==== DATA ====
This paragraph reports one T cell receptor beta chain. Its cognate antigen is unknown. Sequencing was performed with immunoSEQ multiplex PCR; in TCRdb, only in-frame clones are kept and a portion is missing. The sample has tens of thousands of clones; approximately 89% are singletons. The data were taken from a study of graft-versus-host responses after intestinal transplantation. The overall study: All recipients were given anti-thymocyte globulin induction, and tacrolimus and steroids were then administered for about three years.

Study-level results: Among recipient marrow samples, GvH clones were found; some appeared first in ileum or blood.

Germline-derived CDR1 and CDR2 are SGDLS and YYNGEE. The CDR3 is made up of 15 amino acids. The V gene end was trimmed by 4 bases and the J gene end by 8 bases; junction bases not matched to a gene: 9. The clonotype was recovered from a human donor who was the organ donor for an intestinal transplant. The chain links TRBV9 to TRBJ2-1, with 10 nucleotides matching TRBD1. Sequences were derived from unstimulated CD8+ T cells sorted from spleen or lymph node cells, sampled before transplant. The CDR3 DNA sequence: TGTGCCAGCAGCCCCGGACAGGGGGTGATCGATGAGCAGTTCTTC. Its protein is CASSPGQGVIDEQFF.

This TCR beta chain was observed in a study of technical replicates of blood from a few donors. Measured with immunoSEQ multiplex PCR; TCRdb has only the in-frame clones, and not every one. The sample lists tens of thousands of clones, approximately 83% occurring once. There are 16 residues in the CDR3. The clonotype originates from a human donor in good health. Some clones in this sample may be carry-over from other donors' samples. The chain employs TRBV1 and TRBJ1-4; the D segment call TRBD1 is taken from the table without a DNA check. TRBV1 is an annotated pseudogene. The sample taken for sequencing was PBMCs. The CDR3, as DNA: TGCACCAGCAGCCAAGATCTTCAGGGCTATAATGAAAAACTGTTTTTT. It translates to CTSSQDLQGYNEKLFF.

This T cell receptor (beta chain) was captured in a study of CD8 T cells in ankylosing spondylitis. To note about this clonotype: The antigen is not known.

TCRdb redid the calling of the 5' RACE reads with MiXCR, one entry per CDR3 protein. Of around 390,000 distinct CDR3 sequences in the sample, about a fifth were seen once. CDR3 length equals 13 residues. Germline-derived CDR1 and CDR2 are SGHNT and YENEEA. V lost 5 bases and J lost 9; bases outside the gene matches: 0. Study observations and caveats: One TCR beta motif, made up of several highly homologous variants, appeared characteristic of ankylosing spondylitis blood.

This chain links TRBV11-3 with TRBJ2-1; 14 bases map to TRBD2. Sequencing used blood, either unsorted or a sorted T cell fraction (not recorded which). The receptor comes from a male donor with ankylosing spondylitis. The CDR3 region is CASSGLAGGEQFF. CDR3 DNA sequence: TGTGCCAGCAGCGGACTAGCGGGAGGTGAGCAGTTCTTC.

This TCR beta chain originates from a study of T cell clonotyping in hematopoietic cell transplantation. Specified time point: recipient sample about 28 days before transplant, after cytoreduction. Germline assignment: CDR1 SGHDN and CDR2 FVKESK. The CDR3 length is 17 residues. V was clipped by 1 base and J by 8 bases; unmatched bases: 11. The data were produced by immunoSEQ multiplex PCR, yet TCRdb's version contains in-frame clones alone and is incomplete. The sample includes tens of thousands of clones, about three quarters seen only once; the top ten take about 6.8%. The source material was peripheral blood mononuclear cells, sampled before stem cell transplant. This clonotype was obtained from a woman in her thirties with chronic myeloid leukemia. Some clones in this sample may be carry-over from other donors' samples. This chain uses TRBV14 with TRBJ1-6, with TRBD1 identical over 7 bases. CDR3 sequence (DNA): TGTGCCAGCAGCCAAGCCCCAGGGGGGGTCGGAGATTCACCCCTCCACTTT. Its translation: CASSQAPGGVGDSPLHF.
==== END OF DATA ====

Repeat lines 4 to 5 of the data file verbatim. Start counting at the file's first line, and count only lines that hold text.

This TCR beta chain was observed in a study of technical replicates of blood from a few donors. Measured with immunoSEQ multiplex PCR; TCRdb has only the in-frame clones, and not every one. The sample lists tens of thousands of clones, approximately 83% occurring once. There are 16 residues in the CDR3. The clonotype originates from a human donor in good health. Some clones in this sample may be carry-over from other donors' samples. The chain employs TRBV1 and TRBJ1-4; the D segment call TRBD1 is taken from the table without a DNA check. TRBV1 is an annotated pseudogene. The sample taken for sequencing was PBMCs. The CDR3, as DNA: TGCACCAGCAGCCAAGATCTTCAGGGCTATAATGAAAAACTGTTTTTT. It translates to CTSSQDLQGYNEKLFF.

This T cell receptor (beta chain) was captured in a study of CD8 T cells in ankylosing spondylitis. To note about this clonotype: The antigen is not known.